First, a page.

The Risks Digest

The RISKS Digest

Forum on Risks to the Public in Computers and Related Systems

ACM Committee on Computers and Public Policy, Peter G. Neumann, moderator

Volume 18 Issue 59

Thursday 7 November 1996

Contents

o Intel product reaches directly into networked workstations
Jeff Mantei
o Big Internet is Watching You
Martin Minow
o Careful AeroPerusal
Peter Ladkin
o Risks of using keyless coinlockers in Vienna
Stefan Sachs
o Re: Fault-induced crypto attacks ...
Brian Randell
o Why cryptography is harder than it looks
Bruce Schneier
o Info on RISKS (comp.risks)

Intel product reaches directly into networked workstations

EDS OO/AI Svcs, Troy MI) Thu, 7 Nov 1996 13:35:48 -0800
I don't think this product or class of products has been mentioned in RISKS
before, but I think their potential for abuse is self-evident and should be
more widely known.  I quote the following from:

http://www.intel.com/comm-net/sns/showcase/netmanag/ld_virus/whites/wp-etem.htm

"Intel is working to make the network's help desk more than just an
 answering service. With LANDesk Manager's remote access facility,
 network managers can take over a node and perform most of the tasks
 that typically would require a visit to the problem workstation.

"Under Novell's NMS, a network manager clicks on the node's network
 map object and launches LANDesk Manager's remote access tool. The
 manager can take over the user's PC and directly control the user's PC
 keyboard and mouse. The network manager can also access utilities
 and applications remotely, permitting checks of CONFIG.SYS,
 AUTOEXEC.BAT and WIN.INI files or anything else on the machine.
 This eliminates the laborious process of asking an end user to describe
 cryptic error messages and codes."


Big Internet is Watching You

Martin Minow <minow@apple.com>
Thu, 7 Nov 1996 07:29:32 -0800
Over the past month or so, a mailing list I subscribe to has endured a flame
war with a disgruntled (ex-)subscriber. A few days ago, an anonymous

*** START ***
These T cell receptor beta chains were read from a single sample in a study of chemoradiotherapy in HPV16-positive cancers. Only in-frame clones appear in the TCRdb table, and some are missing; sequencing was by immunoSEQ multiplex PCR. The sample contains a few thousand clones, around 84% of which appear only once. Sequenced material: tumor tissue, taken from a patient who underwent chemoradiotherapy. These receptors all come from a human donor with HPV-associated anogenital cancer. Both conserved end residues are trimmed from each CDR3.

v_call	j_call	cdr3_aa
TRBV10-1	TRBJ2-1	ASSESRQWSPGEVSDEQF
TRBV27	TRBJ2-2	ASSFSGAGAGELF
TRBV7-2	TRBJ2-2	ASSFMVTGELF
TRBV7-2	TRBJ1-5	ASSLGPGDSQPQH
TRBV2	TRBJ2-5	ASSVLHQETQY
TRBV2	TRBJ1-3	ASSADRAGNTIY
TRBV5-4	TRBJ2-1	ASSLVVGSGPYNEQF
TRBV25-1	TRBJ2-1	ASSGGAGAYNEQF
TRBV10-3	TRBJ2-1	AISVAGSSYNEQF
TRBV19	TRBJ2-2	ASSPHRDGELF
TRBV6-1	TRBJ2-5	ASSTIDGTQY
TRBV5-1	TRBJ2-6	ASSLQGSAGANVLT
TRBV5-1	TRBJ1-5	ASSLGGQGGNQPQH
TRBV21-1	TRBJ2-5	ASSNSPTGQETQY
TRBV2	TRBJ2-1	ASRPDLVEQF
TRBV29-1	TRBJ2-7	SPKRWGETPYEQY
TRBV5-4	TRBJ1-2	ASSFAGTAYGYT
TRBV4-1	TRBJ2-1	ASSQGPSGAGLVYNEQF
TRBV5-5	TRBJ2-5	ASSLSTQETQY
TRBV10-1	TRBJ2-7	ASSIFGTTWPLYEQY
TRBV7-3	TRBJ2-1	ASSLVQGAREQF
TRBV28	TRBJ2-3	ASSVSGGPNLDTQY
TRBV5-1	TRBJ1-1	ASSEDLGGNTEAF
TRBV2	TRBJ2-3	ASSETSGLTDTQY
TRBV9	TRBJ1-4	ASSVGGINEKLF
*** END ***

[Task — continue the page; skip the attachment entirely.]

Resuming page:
participant provided what I'll call an Internet Biography of the subscriber.

The anonymous message began with "I had some free time this morning, and
just for fun, thought I'd  create a brief Net profile of our friend ..."
Among the discoveries are the following:

-- Home address and phone number from http://www.yahoo.com
   (Four11 people search)
-- Birthday from http://www.boutell.com/birthday.cgi/[Month]/[Day]
-- Company name and internet domain ownership from InterNIC.
-- An uncomplimentary "who is ..." from a private academic site.
-- A Usenet author profile showing over 500 messages posted to about 50
   newsgroups over the last 18 months from http://www.dejanews.com profile.
-- An uncomplimentary note from an academic, private "legends" homepage.
-- Several professional contributions to FAQ's.

Over ten years ago, when computer bulletin boards appeared at my former
employer, I formulated "Minow's law:" "never write anything you don't want
to see on your resume." I seem to have been more prophetic than I expected.

Martin Minow, minow@apple.com


Careful AeroPerusal (Ladkin RISKS-18.51, PGN RISKS-18.57)

Peter Ladkin <ladkin@TechFak.Uni-Bielefeld.DE>
Fri, 8 Nov 1996 01:52:12 +0100
There are a lot of rumors about the latest AeroPeru news.  CNN's reports on
the latest AeroPeru findings have been inaccurate and incomplete. PGN may
have helped to spread another one in RISKS-18.57.

The facts are, from a source at the NTSB as well as information about the
B757 static system (obtainable from my Compendium, see below):

a) *Masking tape*, not duct tape or `Remove Before Flight' Covers,
   was covering the *left-side static ports* on the aircraft [NTSB];
   (there's no way to attach covers: the ports are flush with the
    fuselage [B757 P/S system diagram]);

b) Static ports to all three independent pitot-static systems are on both
  the left side and the right side of the fuselage, including those for the